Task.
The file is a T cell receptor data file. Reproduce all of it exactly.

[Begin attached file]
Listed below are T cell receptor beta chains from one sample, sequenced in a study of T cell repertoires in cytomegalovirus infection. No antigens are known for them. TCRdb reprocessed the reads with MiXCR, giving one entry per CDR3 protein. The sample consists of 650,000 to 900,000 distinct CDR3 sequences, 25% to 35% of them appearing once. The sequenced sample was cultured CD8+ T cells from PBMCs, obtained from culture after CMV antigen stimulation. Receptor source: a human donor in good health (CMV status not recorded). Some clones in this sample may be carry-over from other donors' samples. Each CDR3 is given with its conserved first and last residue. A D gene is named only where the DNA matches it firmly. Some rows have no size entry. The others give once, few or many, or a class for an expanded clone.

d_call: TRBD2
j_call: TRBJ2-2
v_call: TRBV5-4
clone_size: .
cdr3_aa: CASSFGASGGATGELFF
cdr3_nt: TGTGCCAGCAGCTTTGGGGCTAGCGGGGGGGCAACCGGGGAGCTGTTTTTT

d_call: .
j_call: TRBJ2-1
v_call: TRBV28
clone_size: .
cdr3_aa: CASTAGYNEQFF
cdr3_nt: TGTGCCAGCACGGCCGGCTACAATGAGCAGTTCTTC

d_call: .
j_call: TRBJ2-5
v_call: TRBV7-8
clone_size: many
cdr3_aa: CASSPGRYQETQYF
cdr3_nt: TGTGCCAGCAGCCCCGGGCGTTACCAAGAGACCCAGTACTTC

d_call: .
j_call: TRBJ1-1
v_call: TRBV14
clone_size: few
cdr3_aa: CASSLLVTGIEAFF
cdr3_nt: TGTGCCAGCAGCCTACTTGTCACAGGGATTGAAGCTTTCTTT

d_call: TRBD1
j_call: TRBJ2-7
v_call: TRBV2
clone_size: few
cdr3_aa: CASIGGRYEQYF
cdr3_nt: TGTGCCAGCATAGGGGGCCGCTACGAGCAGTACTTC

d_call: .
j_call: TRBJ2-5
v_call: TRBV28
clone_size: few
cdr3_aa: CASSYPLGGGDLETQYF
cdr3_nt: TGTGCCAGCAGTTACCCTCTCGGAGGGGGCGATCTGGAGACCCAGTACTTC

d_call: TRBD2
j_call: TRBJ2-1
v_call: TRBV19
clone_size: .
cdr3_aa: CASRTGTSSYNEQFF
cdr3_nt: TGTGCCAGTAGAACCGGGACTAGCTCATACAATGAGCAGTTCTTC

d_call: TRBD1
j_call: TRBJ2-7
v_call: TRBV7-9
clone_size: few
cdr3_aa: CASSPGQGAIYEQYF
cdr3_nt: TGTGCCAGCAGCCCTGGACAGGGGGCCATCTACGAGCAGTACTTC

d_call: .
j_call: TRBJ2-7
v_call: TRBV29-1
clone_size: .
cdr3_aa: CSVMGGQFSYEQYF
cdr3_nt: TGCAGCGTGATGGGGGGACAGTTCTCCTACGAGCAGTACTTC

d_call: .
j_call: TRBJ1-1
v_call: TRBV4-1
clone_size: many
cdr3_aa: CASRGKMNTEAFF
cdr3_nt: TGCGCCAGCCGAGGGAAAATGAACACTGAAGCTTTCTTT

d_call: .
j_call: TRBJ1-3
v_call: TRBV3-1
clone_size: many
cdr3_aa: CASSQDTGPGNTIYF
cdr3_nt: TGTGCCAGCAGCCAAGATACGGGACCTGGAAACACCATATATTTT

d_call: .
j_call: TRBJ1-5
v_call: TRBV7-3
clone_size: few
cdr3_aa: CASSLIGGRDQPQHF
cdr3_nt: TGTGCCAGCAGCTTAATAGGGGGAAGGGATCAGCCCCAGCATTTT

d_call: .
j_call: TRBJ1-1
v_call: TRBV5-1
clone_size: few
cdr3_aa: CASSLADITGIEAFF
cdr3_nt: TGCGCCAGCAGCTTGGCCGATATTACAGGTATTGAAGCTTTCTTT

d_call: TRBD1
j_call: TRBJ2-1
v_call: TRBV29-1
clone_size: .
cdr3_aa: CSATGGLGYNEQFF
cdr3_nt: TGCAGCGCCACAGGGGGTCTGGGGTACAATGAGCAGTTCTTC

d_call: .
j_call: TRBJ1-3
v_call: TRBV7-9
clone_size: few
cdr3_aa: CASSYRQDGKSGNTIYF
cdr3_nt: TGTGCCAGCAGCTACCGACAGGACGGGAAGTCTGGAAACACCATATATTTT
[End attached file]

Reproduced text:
Listed below are T cell receptor beta chains from one sample, sequenced in a study of T cell repertoires in cytomegalovirus infection. No antigens are known for them. TCRdb reprocessed the reads with MiXCR, giving one entry per CDR3 protein. The sample consists of 650,000 to 900,000 distinct CDR3 sequences, 25% to 35% of them appearing once. The sequenced sample was cultured CD8+ T cells from PBMCs, obtained from culture after CMV antigen stimulation. Receptor source: a human donor in good health (CMV status not recorded). Some clones in this sample may be carry-over from other donors' samples. Each CDR3 is given with its conserved first and last residue. A D gene is named only where the DNA matches it firmly. Some rows have no size entry. The others give once, few or many, or a class for an expanded clone.

d_call: TRBD2
j_call: TRBJ2-2
v_call: TRBV5-4
clone_size: .
cdr3_aa: CASSFGASGGATGELFF
cdr3_nt: TGTGCCAGCAGCTTTGGGGCTAGCGGGGGGGCAACCGGGGAGCTGTTTTTT

d_call: .
j_call: TRBJ2-1
v_call: TRBV28
clone_size: .
cdr3_aa: CASTAGYNEQFF
cdr3_nt: TGTGCCAGCACGGCCGGCTACAATGAGCAGTTCTTC

d_call: .
j_call: TRBJ2-5
v_call: TRBV7-8
clone_size: many
cdr3_aa: CASSPGRYQETQYF
cdr3_nt: TGTGCCAGCAGCCCCGGGCGTTACCAAGAGACCCAGTACTTC

d_call: .
j_call: TRBJ1-1
v_call: TRBV14
clone_size: few
cdr3_aa: CASSLLVTGIEAFF
cdr3_nt: TGTGCCAGCAGCCTACTTGTCACAGGGATTGAAGCTTTCTTT

d_call: TRBD1
j_call: TRBJ2-7
v_call: TRBV2
clone_size: few
cdr3_aa: CASIGGRYEQYF
cdr3_nt: TGTGCCAGCATAGGGGGCCGCTACGAGCAGTACTTC

d_call: .
j_call: TRBJ2-5
v_call: TRBV28
clone_size: few
cdr3_aa: CASSYPLGGGDLETQYF
cdr3_nt: TGTGCCAGCAGTTACCCTCTCGGAGGGGGCGATCTGGAGACCCAGTACTTC

d_call: TRBD2
j_call: TRBJ2-1
v_call: TRBV19
clone_size: .
cdr3_aa: CASRTGTSSYNEQFF
cdr3_nt: TGTGCCAGTAGAACCGGGACTAGCTCATACAATGAGCAGTTCTTC

d_call: TRBD1
j_call: TRBJ2-7
v_call: TRBV7-9
clone_size: few
cdr3_aa: CASSPGQGAIYEQYF
cdr3_nt: TGTGCCAGCAGCCCTGGACAGGGGGCCATCTACGAGCAGTACTTC

d_call: .
j_call: TRBJ2-7
v_call: TRBV29-1
clone_size: .
cdr3_aa: CSVMGGQFSYEQYF
cdr3_nt: TGCAGCGTGATGGGGGGACAGTTCTCCTACGAGCAGTACTTC

d_call: .
j_call: TRBJ1-1
v_call: TRBV4-1
clone_size: many
cdr3_aa: CASRGKMNTEAFF
cdr3_nt: TGCGCCAGCCGAGGGAAAATGAACACTGAAGCTTTCTTT

d_call: .
j_call: TRBJ1-3
v_call: TRBV3-1
clone_size: many
cdr3_aa: CASSQDTGPGNTIYF
cdr3_nt: TGTGCCAGCAGCCAAGATACGGGACCTGGAAACACCATATATTTT

d_call: .
j_call: TRBJ1-5
v_call: TRBV7-3
clone_size: few
cdr3_aa: CASSLIGGRDQPQHF
cdr3_nt: TGTGCCAGCAGCTTAATAGGGGGAAGGGATCAGCCCCAGCATTTT

d_call: .
j_call: TRBJ1-1
v_call: TRBV5-1
clone_size: few
cdr3_aa: CASSLADITGIEAFF
cdr3_nt: TGCGCCAGCAGCTTGGCCGATATTACAGGTATTGAAGCTTTCTTT

d_call: TRBD1
j_call: TRBJ2-1
v_call: TRBV29-1
clone_size: .
cdr3_aa: CSATGGLGYNEQFF
cdr3_nt: TGCAGCGCCACAGGGGGTCTGGGGTACAATGAGCAGTTCTTC

d_call: .
j_call: TRBJ1-3
v_call: TRBV7-9
clone_size: few
cdr3_aa: CASSYRQDGKSGNTIYF
cdr3_nt: TGTGCCAGCAGCTACCGACAGGACGGGAAGTCTGGAAACACCATATATTTT